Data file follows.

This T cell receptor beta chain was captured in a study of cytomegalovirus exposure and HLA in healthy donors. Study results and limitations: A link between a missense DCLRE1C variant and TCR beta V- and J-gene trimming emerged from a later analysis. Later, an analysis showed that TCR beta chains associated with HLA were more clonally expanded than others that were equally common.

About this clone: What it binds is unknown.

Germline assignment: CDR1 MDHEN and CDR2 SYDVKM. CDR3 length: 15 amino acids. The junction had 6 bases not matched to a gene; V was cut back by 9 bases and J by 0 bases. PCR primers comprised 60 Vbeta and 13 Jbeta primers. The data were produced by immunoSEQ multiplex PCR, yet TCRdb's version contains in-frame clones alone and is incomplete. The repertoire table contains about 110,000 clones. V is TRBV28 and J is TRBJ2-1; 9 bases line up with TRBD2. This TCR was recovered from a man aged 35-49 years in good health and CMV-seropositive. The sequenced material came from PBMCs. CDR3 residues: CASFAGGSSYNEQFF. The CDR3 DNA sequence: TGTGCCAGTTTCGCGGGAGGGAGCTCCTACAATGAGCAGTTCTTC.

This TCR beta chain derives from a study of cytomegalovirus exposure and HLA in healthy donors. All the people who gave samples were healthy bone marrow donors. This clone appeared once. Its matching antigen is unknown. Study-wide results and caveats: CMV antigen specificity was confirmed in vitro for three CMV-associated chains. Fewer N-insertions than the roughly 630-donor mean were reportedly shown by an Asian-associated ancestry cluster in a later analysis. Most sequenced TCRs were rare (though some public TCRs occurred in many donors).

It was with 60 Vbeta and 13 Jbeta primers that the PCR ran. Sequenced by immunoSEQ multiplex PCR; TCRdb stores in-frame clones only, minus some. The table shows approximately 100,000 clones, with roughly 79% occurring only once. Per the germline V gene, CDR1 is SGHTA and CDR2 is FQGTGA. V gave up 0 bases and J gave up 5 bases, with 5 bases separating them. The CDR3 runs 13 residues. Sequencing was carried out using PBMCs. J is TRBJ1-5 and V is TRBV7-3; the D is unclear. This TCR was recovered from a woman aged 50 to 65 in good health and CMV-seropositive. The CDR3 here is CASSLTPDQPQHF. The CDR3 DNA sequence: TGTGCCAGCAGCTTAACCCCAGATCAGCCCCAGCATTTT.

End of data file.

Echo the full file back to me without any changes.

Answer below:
This T cell receptor beta chain was captured in a study of cytomegalovirus exposure and HLA in healthy donors. Study results and limitations: A link between a missense DCLRE1C variant and TCR beta V- and J-gene trimming emerged from a later analysis. Later, an analysis showed that TCR beta chains associated with HLA were more clonally expanded than others that were equally common.

About this clone: What it binds is unknown.

Germline assignment: CDR1 MDHEN and CDR2 SYDVKM. CDR3 length: 15 amino acids. The junction had 6 bases not matched to a gene; V was cut back by 9 bases and J by 0 bases. PCR primers comprised 60 Vbeta and 13 Jbeta primers. The data were produced by immunoSEQ multiplex PCR, yet TCRdb's version contains in-frame clones alone and is incomplete. The repertoire table contains about 110,000 clones. V is TRBV28 and J is TRBJ2-1; 9 bases line up with TRBD2. This TCR was recovered from a man aged 35-49 years in good health and CMV-seropositive. The sequenced material came from PBMCs. CDR3 residues: CASFAGGSSYNEQFF. The CDR3 DNA sequence: TGTGCCAGTTTCGCGGGAGGGAGCTCCTACAATGAGCAGTTCTTC.

This TCR beta chain derives from a study of cytomegalovirus exposure and HLA in healthy donors. All the people who gave samples were healthy bone marrow donors. This clone appeared once. Its matching antigen is unknown. Study-wide results and caveats: CMV antigen specificity was confirmed in vitro for three CMV-associated chains. Fewer N-insertions than the roughly 630-donor mean were reportedly shown by an Asian-associated ancestry cluster in a later analysis. Most sequenced TCRs were rare (though some public TCRs occurred in many donors).

It was with 60 Vbeta and 13 Jbeta primers that the PCR ran. Sequenced by immunoSEQ multiplex PCR; TCRdb stores in-frame clones only, minus some. The table shows approximately 100,000 clones, with roughly 79% occurring only once. Per the germline V gene, CDR1 is SGHTA and CDR2 is FQGTGA. V gave up 0 bases and J gave up 5 bases, with 5 bases separating them. The CDR3 runs 13 residues. Sequencing was carried out using PBMCs. J is TRBJ1-5 and V is TRBV7-3; the D is unclear. This TCR was recovered from a woman aged 50 to 65 in good health and CMV-seropositive. The CDR3 here is CASSLTPDQPQHF. The CDR3 DNA sequence: TGTGCCAGCAGCTTAACCCCAGATCAGCCCCAGCATTTT.